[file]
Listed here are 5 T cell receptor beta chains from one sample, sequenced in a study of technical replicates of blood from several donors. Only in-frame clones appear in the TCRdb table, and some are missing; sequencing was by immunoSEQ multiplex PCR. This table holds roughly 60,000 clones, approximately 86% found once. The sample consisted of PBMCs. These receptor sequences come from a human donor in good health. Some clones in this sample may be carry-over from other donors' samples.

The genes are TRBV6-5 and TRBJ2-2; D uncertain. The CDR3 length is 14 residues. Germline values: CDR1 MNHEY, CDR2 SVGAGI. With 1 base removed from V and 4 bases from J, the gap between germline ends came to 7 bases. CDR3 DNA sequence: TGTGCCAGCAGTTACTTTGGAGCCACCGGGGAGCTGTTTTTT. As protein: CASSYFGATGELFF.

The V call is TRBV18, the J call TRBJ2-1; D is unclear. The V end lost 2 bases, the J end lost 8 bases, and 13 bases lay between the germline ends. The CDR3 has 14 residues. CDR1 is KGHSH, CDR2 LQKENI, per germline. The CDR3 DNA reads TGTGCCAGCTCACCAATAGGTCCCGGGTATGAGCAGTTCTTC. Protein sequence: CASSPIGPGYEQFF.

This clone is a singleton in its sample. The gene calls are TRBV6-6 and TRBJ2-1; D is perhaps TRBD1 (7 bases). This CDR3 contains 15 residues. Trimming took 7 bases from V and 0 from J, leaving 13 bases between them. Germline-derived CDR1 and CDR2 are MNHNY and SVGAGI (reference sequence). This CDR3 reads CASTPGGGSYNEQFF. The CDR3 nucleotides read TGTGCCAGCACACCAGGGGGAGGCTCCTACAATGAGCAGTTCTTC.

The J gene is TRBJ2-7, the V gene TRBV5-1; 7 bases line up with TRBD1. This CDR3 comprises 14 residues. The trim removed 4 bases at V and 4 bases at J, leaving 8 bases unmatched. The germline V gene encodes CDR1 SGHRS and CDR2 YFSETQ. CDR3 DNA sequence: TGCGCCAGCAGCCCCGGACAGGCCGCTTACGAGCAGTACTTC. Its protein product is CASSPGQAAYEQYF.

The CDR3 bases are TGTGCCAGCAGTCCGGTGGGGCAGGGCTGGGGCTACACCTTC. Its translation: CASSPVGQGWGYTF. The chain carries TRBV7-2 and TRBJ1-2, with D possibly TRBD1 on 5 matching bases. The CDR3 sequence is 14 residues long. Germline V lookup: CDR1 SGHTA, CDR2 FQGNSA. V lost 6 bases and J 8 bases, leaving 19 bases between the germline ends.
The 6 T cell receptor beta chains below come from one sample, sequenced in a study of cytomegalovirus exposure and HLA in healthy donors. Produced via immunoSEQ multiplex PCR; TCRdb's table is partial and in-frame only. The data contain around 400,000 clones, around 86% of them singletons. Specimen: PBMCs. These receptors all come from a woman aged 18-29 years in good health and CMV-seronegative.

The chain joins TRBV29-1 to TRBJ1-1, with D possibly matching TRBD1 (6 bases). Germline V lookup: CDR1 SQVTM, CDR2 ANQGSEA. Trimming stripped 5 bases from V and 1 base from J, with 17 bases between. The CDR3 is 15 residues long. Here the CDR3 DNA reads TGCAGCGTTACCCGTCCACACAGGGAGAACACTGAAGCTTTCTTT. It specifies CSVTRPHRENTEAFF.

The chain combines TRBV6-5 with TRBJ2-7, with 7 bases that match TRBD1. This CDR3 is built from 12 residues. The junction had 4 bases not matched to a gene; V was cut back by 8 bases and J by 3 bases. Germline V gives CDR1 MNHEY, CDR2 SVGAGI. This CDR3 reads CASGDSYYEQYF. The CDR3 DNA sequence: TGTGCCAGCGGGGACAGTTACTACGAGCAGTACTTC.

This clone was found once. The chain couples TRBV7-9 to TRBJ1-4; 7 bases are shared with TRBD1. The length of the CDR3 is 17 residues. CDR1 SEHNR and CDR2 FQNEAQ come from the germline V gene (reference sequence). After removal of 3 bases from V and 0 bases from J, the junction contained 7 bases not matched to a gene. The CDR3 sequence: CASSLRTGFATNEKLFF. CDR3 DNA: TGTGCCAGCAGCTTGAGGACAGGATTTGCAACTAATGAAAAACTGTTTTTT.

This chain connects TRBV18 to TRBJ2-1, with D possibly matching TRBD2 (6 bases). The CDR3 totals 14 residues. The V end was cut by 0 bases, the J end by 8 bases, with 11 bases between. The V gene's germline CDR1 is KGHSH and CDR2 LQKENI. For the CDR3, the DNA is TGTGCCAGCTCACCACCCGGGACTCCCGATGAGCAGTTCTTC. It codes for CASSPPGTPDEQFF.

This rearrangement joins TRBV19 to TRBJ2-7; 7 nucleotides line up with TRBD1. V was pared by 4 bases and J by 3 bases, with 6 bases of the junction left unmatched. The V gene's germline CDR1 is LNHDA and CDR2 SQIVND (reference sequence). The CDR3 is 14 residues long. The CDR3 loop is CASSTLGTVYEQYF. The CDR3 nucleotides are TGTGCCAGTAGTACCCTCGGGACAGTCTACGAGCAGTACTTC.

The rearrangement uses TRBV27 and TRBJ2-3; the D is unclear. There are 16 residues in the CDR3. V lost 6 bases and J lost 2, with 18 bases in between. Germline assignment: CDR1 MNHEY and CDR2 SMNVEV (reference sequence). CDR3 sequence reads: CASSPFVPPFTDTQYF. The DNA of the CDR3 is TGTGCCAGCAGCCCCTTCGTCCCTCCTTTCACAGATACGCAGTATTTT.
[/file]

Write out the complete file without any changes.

Listed here are 5 T cell receptor beta chains from one sample, sequenced in a study of technical replicates of blood from several donors. Only in-frame clones appear in the TCRdb table, and some are missing; sequencing was by immunoSEQ multiplex PCR. This table holds roughly 60,000 clones, approximately 86% found once. The sample consisted of PBMCs. These receptor sequences come from a human donor in good health. Some clones in this sample may be carry-over from other donors' samples.

The genes are TRBV6-5 and TRBJ2-2; D uncertain. The CDR3 length is 14 residues. Germline values: CDR1 MNHEY, CDR2 SVGAGI. With 1 base removed from V and 4 bases from J, the gap between germline ends came to 7 bases. CDR3 DNA sequence: TGTGCCAGCAGTTACTTTGGAGCCACCGGGGAGCTGTTTTTT. As protein: CASSYFGATGELFF.

The V call is TRBV18, the J call TRBJ2-1; D is unclear. The V end lost 2 bases, the J end lost 8 bases, and 13 bases lay between the germline ends. The CDR3 has 14 residues. CDR1 is KGHSH, CDR2 LQKENI, per germline. The CDR3 DNA reads TGTGCCAGCTCACCAATAGGTCCCGGGTATGAGCAGTTCTTC. Protein sequence: CASSPIGPGYEQFF.

This clone is a singleton in its sample. The gene calls are TRBV6-6 and TRBJ2-1; D is perhaps TRBD1 (7 bases). This CDR3 contains 15 residues. Trimming took 7 bases from V and 0 from J, leaving 13 bases between them. Germline-derived CDR1 and CDR2 are MNHNY and SVGAGI (reference sequence). This CDR3 reads CASTPGGGSYNEQFF. The CDR3 nucleotides read TGTGCCAGCACACCAGGGGGAGGCTCCTACAATGAGCAGTTCTTC.

The J gene is TRBJ2-7, the V gene TRBV5-1; 7 bases line up with TRBD1. This CDR3 comprises 14 residues. The trim removed 4 bases at V and 4 bases at J, leaving 8 bases unmatched. The germline V gene encodes CDR1 SGHRS and CDR2 YFSETQ. CDR3 DNA sequence: TGCGCCAGCAGCCCCGGACAGGCCGCTTACGAGCAGTACTTC. Its protein product is CASSPGQAAYEQYF.

The CDR3 bases are TGTGCCAGCAGTCCGGTGGGGCAGGGCTGGGGCTACACCTTC. Its translation: CASSPVGQGWGYTF. The chain carries TRBV7-2 and TRBJ1-2, with D possibly TRBD1 on 5 matching bases. The CDR3 sequence is 14 residues long. Germline V lookup: CDR1 SGHTA, CDR2 FQGNSA. V lost 6 bases and J 8 bases, leaving 19 bases between the germline ends.
The 6 T cell receptor beta chains below come from one sample, sequenced in a study of cytomegalovirus exposure and HLA in healthy donors. Produced via immunoSEQ multiplex PCR; TCRdb's table is partial and in-frame only. The data contain around 400,000 clones, around 86% of them singletons. Specimen: PBMCs. These receptors all come from a woman aged 18-29 years in good health and CMV-seronegative.

The chain joins TRBV29-1 to TRBJ1-1, with D possibly matching TRBD1 (6 bases). Germline V lookup: CDR1 SQVTM, CDR2 ANQGSEA. Trimming stripped 5 bases from V and 1 base from J, with 17 bases between. The CDR3 is 15 residues long. Here the CDR3 DNA reads TGCAGCGTTACCCGTCCACACAGGGAGAACACTGAAGCTTTCTTT. It specifies CSVTRPHRENTEAFF.

The chain combines TRBV6-5 with TRBJ2-7, with 7 bases that match TRBD1. This CDR3 is built from 12 residues. The junction had 4 bases not matched to a gene; V was cut back by 8 bases and J by 3 bases. Germline V gives CDR1 MNHEY, CDR2 SVGAGI. This CDR3 reads CASGDSYYEQYF. The CDR3 DNA sequence: TGTGCCAGCGGGGACAGTTACTACGAGCAGTACTTC.

This clone was found once. The chain couples TRBV7-9 to TRBJ1-4; 7 bases are shared with TRBD1. The length of the CDR3 is 17 residues. CDR1 SEHNR and CDR2 FQNEAQ come from the germline V gene (reference sequence). After removal of 3 bases from V and 0 bases from J, the junction contained 7 bases not matched to a gene. The CDR3 sequence: CASSLRTGFATNEKLFF. CDR3 DNA: TGTGCCAGCAGCTTGAGGACAGGATTTGCAACTAATGAAAAACTGTTTTTT.

This chain connects TRBV18 to TRBJ2-1, with D possibly matching TRBD2 (6 bases). The CDR3 totals 14 residues. The V end was cut by 0 bases, the J end by 8 bases, with 11 bases between. The V gene's germline CDR1 is KGHSH and CDR2 LQKENI. For the CDR3, the DNA is TGTGCCAGCTCACCACCCGGGACTCCCGATGAGCAGTTCTTC. It codes for CASSPPGTPDEQFF.

This rearrangement joins TRBV19 to TRBJ2-7; 7 nucleotides line up with TRBD1. V was pared by 4 bases and J by 3 bases, with 6 bases of the junction left unmatched. The V gene's germline CDR1 is LNHDA and CDR2 SQIVND (reference sequence). The CDR3 is 14 residues long. The CDR3 loop is CASSTLGTVYEQYF. The CDR3 nucleotides are TGTGCCAGTAGTACCCTCGGGACAGTCTACGAGCAGTACTTC.

The rearrangement uses TRBV27 and TRBJ2-3; the D is unclear. There are 16 residues in the CDR3. V lost 6 bases and J lost 2, with 18 bases in between. Germline assignment: CDR1 MNHEY and CDR2 SMNVEV (reference sequence). CDR3 sequence reads: CASSPFVPPFTDTQYF. The DNA of the CDR3 is TGTGCCAGCAGCCCCTTCGTCCCTCCTTTCACAGATACGCAGTATTTT.